When to charge interest on late payments
Charging late payment interest on overdue invoices can be a great form of leverage to get you paid quicker. You are entitled to start adding interest from the first day it falls overdue, but many companies will be wary of using this as a tactic as the downside is damaging a customer relationship, so when is the right time for your business to charge interest on late payments?
Late Payment Legislation
The first thing you need to consider is what interest you can charge. If you have nothing within your terms and conditions with regards to late payment interest, you are entitled to charge interest at 8% above the Bank of England reference rate under the Late Payment of Commercial Debts Regulations 2013.
Warn your customer
Prior to applying interest to a customer’s invoice you need to let your customer know that interest will be added to their overdue invoice should you not receive payment within a certain time frame (We recommend 7 days). Within this, also state how you are able to charge interest, i.e. a brief description of Late Payment Legislation or by referring to the relevant clause in your T&Cs.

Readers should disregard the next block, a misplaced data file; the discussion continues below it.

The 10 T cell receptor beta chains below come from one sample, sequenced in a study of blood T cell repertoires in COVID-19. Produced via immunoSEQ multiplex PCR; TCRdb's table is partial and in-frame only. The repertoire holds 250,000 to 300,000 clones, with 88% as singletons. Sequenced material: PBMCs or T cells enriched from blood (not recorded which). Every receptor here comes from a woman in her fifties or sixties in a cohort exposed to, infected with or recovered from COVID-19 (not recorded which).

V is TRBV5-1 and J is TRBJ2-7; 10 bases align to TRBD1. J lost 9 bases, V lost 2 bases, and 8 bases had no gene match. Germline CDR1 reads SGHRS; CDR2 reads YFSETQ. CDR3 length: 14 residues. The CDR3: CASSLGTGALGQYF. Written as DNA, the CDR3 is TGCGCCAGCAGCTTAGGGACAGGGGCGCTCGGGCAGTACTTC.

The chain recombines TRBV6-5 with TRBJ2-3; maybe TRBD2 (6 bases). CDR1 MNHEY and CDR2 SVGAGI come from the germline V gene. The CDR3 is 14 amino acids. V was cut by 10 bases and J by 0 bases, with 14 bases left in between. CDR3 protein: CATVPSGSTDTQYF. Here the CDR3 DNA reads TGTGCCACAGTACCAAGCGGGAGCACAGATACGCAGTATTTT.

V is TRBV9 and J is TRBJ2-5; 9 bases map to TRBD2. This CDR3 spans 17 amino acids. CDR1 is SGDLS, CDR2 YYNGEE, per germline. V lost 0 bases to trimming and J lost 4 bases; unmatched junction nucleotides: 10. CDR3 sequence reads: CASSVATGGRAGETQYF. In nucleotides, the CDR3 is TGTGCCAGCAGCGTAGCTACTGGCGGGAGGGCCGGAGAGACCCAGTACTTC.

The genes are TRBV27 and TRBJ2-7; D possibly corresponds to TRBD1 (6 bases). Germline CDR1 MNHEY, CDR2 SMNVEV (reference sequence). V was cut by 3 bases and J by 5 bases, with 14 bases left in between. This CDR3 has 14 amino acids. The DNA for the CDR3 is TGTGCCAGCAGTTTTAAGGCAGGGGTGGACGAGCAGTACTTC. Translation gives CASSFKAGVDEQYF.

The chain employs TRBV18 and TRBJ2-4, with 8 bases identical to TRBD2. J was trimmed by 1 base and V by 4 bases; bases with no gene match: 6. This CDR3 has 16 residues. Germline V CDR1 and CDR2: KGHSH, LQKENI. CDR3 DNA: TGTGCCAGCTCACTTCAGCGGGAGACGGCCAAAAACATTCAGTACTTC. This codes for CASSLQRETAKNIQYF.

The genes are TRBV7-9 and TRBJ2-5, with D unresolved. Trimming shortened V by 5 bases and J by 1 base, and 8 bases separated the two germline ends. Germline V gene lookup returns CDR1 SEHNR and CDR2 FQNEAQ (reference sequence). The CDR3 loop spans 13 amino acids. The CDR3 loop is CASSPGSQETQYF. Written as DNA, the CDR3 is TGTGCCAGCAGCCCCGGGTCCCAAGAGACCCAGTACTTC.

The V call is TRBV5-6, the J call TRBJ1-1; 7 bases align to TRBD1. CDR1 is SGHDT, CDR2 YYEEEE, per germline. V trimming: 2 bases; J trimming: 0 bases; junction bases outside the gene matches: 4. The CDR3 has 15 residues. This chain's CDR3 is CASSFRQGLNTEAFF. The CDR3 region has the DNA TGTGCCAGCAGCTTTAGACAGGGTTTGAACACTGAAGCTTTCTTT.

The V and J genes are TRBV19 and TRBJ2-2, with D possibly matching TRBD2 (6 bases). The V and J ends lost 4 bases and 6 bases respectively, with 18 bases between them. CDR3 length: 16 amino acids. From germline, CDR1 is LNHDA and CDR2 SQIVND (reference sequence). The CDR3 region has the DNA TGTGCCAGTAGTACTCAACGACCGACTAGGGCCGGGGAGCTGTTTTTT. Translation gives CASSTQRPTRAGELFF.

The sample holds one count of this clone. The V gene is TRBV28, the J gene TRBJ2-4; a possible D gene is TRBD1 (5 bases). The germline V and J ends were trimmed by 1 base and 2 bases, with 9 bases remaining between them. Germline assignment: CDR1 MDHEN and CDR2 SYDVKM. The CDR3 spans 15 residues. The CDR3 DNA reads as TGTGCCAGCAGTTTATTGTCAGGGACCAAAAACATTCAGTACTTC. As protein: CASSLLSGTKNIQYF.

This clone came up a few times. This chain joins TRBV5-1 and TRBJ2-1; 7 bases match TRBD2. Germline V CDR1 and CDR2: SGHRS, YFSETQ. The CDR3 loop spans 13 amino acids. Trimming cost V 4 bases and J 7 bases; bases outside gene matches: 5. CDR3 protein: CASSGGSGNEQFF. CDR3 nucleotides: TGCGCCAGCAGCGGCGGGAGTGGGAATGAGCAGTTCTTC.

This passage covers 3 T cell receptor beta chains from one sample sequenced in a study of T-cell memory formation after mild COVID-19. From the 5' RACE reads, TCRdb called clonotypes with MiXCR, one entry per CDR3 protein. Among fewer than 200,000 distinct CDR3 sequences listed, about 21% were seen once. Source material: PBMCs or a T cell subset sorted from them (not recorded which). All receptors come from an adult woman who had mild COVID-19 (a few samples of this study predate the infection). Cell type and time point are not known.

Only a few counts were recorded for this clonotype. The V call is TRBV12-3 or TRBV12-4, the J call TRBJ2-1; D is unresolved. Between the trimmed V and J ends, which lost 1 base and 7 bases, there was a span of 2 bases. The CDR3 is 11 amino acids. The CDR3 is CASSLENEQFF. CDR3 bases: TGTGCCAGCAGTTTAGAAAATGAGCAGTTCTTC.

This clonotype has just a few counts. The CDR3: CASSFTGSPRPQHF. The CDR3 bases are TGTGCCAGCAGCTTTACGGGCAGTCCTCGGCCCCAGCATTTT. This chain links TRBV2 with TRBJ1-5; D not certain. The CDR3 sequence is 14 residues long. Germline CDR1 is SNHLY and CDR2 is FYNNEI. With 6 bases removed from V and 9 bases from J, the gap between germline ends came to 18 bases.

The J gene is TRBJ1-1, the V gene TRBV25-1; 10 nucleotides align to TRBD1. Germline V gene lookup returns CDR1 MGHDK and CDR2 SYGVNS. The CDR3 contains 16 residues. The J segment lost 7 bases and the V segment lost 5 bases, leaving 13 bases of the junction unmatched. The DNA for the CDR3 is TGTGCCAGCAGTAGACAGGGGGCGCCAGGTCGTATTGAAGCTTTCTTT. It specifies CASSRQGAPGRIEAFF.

Calculate ongoing interest
Calculating how much interest currently owed can have significant impact to your chasing; calculating the daily rate of interest that will be added for each consecutive day that their account remains overdue will add a great deal more impact, and from my experience, letting them know this amount will encourage customers into bringing their account up to date quicker.
Under the Late Payment Legislation, you can also charge compensation and third party debt recovery fees, however the application of both compensation and debt recovery fees must be deemed ‘reasonable’ by a court.
Take a look at our Late Payment interest bundle for more expert advice and guidance on charging interest for your customer’s late payment.